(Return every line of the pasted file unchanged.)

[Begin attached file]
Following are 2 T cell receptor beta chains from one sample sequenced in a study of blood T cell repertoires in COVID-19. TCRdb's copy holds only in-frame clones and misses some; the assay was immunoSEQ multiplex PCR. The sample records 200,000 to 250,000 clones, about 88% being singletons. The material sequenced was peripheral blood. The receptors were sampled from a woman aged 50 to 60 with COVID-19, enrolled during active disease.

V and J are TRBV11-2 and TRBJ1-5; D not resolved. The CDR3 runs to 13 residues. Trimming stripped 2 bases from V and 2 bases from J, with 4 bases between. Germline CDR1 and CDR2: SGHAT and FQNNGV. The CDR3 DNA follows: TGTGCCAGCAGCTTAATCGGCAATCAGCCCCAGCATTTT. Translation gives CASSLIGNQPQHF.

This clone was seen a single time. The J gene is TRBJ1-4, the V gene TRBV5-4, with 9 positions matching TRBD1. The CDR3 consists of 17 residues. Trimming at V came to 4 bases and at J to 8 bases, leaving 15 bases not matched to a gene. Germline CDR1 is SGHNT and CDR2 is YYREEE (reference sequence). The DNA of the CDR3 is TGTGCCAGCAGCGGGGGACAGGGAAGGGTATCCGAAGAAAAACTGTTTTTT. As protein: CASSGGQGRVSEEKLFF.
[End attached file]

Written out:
Following are 2 T cell receptor beta chains from one sample sequenced in a study of blood T cell repertoires in COVID-19. TCRdb's copy holds only in-frame clones and misses some; the assay was immunoSEQ multiplex PCR. The sample records 200,000 to 250,000 clones, about 88% being singletons. The material sequenced was peripheral blood. The receptors were sampled from a woman aged 50 to 60 with COVID-19, enrolled during active disease.

V and J are TRBV11-2 and TRBJ1-5; D not resolved. The CDR3 runs to 13 residues. Trimming stripped 2 bases from V and 2 bases from J, with 4 bases between. Germline CDR1 and CDR2: SGHAT and FQNNGV. The CDR3 DNA follows: TGTGCCAGCAGCTTAATCGGCAATCAGCCCCAGCATTTT. Translation gives CASSLIGNQPQHF.

This clone was seen a single time. The J gene is TRBJ1-4, the V gene TRBV5-4, with 9 positions matching TRBD1. The CDR3 consists of 17 residues. Trimming at V came to 4 bases and at J to 8 bases, leaving 15 bases not matched to a gene. Germline CDR1 is SGHNT and CDR2 is YYREEE (reference sequence). The DNA of the CDR3 is TGTGCCAGCAGCGGGGGACAGGGAAGGGTATCCGAAGAAAAACTGTTTTTT. As protein: CASSGGQGRVSEEKLFF.